Giving live tours can be challenging enough. Giving live factory tours increases this challenge. Factory tour guides are guiding people of all ages from all backgrounds through a dynamic work environment. Guides must be alert, informative, responsive and ensure the work flow of normal operations is not disrupted. Factory environments can have temperature extremes, odd, loud sounds, sights and smells, creating many distractions for visitors. This makes it challenging for tour guides to deliver great experiences consistently.
Lets outline a few best practices to help keep your visitors on track, entertained and safe.
Best Practices for Live Factory Tours
You should have a tour plan, which includes the path/layout of your tour, as well as a script. The path should minimize disruptions and maintain a safe viewing distance from employees and factory equipment. This helps the tour guide and employees distinguish visitors on a busy factory floor. Gathering points should be planned for tour stops. Furthermore, these gathering points should not impede work traffic and allow good visibility. The script does not need to be formal, but each area of interest should have details that your visitors would be interested in hearing about. The most successful factory tours have guides that know how to deliver great scripted stories.
At the beginning of the tour, introduce yourself and meet your guests. For instance, you may want to ask where they are from, why they wanted to see the factory tour, if they use your product/s? etc. Cover the safety items that should be addressed, (Walk path, emergency procedures, physical challenges on tour, restroom locations etc.). Provide visitors with pre-scripted company information (your brand experience) and tell them what they are about to see. Share the impressive details, such as number of units manufactured, state of the art machinery, specialized processes, etc.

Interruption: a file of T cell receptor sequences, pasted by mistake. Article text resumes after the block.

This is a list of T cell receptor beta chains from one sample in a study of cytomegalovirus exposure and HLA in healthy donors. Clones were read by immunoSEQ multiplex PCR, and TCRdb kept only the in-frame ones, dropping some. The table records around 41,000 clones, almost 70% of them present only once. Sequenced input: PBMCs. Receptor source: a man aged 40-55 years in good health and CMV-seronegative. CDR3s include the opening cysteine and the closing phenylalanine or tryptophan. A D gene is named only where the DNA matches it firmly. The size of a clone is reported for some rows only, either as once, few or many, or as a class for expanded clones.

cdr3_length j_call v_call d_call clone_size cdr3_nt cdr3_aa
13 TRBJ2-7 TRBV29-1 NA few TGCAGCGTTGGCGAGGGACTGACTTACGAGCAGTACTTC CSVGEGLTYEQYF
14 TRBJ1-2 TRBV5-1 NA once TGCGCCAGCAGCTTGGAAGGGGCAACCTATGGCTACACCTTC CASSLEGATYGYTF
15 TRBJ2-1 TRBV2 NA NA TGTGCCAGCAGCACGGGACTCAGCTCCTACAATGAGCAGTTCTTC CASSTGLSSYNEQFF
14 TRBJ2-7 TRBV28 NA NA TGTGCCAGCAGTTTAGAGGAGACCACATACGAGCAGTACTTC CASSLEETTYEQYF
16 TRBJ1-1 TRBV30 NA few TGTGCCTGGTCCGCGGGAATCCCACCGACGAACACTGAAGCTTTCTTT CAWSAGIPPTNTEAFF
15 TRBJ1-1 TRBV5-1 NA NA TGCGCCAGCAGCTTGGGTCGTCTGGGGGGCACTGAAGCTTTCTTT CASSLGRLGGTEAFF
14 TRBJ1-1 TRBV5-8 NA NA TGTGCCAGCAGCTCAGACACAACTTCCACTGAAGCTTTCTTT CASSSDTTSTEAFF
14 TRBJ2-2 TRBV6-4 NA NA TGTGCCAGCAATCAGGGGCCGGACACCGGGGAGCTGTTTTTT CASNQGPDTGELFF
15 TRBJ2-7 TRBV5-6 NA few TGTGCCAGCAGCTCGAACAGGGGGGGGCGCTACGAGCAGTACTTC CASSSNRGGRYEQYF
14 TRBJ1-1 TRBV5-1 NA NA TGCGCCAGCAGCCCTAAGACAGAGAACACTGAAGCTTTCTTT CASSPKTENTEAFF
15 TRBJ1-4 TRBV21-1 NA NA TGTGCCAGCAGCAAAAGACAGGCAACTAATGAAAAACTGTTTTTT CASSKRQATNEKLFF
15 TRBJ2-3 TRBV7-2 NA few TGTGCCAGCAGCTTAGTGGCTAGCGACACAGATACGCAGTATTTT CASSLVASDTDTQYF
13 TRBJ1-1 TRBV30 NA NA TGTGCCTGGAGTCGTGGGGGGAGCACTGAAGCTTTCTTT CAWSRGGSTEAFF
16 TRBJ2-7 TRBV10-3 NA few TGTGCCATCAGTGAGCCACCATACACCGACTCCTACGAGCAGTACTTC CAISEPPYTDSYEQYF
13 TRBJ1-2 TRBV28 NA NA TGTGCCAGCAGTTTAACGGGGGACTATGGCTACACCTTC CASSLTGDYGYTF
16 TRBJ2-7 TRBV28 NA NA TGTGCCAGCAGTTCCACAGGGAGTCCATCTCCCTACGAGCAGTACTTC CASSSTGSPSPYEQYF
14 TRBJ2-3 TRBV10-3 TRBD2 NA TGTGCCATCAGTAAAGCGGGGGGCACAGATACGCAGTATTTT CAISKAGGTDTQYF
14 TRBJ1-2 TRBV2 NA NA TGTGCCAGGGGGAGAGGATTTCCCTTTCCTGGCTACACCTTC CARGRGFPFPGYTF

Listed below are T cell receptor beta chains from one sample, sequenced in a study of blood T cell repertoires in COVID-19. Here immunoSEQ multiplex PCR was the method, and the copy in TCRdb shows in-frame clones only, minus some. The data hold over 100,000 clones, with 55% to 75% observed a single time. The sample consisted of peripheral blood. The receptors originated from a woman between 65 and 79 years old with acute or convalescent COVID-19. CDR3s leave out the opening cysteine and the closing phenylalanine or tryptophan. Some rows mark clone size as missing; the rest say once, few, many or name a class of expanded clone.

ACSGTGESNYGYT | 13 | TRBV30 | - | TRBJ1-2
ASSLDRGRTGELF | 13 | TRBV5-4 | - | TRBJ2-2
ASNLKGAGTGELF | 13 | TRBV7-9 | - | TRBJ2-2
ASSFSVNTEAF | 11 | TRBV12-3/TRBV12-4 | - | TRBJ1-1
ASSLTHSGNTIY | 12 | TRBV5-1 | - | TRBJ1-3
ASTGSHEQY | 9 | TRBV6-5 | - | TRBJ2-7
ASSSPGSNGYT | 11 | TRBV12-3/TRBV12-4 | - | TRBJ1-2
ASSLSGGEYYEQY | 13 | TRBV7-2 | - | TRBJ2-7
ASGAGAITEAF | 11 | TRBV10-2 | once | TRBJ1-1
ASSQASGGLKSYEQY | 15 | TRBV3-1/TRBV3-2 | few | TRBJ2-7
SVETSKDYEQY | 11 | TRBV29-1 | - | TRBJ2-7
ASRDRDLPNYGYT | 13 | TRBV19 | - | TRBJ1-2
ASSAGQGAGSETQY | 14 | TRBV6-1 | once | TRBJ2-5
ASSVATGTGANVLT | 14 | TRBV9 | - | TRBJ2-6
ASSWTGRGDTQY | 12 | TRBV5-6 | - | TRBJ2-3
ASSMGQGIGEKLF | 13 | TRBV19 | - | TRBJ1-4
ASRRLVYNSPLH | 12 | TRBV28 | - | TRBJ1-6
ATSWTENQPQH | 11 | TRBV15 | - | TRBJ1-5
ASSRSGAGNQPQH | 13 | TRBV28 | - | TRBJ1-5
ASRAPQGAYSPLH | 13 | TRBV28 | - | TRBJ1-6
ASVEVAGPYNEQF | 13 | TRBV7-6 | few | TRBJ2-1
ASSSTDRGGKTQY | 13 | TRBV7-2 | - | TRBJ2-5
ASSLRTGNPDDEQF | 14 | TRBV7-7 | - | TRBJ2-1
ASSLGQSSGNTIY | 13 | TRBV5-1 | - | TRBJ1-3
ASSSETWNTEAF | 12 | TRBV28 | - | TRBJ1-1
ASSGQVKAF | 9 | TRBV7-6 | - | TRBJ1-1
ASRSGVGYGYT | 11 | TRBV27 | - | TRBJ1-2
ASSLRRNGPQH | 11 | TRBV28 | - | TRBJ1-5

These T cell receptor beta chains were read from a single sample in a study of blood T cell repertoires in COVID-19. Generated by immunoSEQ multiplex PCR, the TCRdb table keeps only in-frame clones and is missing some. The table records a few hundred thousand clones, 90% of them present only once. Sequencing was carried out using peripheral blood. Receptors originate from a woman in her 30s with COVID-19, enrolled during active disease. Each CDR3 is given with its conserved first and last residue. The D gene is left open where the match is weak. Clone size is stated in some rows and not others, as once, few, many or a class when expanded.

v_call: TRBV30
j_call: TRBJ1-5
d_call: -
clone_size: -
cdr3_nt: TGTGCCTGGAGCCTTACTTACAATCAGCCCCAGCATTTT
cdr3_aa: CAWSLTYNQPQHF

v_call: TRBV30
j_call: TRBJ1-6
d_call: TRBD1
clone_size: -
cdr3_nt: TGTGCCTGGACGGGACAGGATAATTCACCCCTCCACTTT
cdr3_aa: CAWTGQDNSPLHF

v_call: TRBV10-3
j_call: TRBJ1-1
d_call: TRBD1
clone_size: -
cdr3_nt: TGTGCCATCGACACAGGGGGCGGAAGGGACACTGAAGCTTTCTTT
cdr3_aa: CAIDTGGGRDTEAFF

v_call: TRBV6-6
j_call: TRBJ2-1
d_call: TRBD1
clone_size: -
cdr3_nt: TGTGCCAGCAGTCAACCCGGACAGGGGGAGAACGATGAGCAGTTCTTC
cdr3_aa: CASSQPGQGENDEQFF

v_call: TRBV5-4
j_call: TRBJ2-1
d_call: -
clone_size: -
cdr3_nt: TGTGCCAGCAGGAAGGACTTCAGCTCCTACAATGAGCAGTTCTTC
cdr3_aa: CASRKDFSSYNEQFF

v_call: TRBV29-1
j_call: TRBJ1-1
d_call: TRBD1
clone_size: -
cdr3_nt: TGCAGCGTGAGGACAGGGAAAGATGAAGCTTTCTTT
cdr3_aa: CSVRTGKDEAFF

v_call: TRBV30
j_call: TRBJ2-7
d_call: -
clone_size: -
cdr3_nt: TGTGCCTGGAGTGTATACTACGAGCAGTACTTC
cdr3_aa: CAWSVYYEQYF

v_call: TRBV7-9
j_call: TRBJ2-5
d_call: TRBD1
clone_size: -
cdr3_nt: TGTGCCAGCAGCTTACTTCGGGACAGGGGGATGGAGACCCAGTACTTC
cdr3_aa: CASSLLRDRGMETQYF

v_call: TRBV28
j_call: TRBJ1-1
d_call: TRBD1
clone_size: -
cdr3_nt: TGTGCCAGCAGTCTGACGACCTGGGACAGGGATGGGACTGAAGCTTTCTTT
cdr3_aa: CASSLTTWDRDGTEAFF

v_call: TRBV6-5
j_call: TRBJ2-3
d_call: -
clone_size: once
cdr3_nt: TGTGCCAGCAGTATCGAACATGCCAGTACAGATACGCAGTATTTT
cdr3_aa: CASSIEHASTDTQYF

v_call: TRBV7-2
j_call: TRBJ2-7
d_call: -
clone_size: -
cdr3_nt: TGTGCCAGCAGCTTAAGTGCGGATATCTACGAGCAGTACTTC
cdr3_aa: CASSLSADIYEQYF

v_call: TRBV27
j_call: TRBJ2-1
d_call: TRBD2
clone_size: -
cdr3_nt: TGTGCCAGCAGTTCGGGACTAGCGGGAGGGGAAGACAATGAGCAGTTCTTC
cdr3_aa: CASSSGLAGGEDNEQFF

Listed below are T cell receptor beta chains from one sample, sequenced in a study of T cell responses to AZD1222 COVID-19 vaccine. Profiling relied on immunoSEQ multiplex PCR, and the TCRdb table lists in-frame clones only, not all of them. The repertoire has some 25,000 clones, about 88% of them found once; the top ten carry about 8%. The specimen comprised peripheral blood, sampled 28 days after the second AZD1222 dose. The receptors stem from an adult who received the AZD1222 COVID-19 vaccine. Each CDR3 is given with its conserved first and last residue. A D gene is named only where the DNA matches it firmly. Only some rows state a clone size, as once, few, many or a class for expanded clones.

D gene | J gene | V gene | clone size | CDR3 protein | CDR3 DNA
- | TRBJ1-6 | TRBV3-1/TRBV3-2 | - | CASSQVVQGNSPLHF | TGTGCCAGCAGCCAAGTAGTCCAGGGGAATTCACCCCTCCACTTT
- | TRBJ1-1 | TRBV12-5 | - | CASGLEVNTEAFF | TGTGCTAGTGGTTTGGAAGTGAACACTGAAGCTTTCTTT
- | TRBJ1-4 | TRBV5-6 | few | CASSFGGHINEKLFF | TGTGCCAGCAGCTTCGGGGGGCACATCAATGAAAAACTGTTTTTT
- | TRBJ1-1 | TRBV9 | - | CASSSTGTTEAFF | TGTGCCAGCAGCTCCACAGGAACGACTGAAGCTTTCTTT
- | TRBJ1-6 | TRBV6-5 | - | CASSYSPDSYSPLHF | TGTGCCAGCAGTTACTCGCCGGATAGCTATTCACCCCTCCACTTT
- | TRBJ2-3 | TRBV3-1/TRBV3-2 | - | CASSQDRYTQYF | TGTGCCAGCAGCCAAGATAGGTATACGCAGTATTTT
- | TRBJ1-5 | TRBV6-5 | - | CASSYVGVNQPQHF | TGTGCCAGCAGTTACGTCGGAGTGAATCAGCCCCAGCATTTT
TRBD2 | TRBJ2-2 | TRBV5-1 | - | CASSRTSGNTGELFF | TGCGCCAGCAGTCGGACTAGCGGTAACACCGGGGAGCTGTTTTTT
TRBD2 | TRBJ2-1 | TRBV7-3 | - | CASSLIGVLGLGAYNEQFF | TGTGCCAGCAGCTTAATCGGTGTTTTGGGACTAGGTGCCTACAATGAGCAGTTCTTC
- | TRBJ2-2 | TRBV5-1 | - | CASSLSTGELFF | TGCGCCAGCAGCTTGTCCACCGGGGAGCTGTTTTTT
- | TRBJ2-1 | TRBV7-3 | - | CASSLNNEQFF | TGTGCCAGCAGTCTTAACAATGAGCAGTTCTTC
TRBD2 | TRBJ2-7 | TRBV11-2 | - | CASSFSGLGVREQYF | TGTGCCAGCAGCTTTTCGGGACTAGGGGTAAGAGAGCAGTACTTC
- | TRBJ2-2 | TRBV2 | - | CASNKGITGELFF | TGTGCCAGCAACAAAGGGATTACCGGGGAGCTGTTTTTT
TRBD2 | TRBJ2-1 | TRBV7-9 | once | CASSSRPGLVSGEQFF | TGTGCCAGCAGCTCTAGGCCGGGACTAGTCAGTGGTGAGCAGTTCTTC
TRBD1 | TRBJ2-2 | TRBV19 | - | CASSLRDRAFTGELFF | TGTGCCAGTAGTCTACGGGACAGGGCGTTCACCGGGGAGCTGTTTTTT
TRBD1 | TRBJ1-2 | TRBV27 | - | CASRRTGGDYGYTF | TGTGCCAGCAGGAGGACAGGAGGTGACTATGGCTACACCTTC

When leading the tour be aware of visitors lagging behind or being distracted by this foreign environment. Make sure everyone has arrived at the gathering point before speaking about the point of interest. When people have questions, always repeat the question aloud so that all visitors can hear what is being answered. Keep “fresh” eyes. Things that may seem typical to you, may be fascinating to some of your visitors. Use their questions and observations to incorporate points into your script, eliminating identical questions from being asked on multiple tours.
At the end of the tour, ask them if they enjoyed it. Find out their favourite parts. See if there are things that they were disappointed with. This too can help you edit a script or path to improve visitor satisfaction.
Lastly, to improve safety and control of your tour, as well as reduce tour guide fatigue, consider the implementation of a tour guide system. This will provide guests with lightweight headphones and wireless receivers to clearly hear tour guides on the factory floor. The tour guide does not need to compete with background noise and strain their voice. In addition, visitors will be less distracted and capable of hearing every word spoken.
Have experience/tips of your own giving factory tours? Funny stories to share? We’d love to hear from you at [email protected].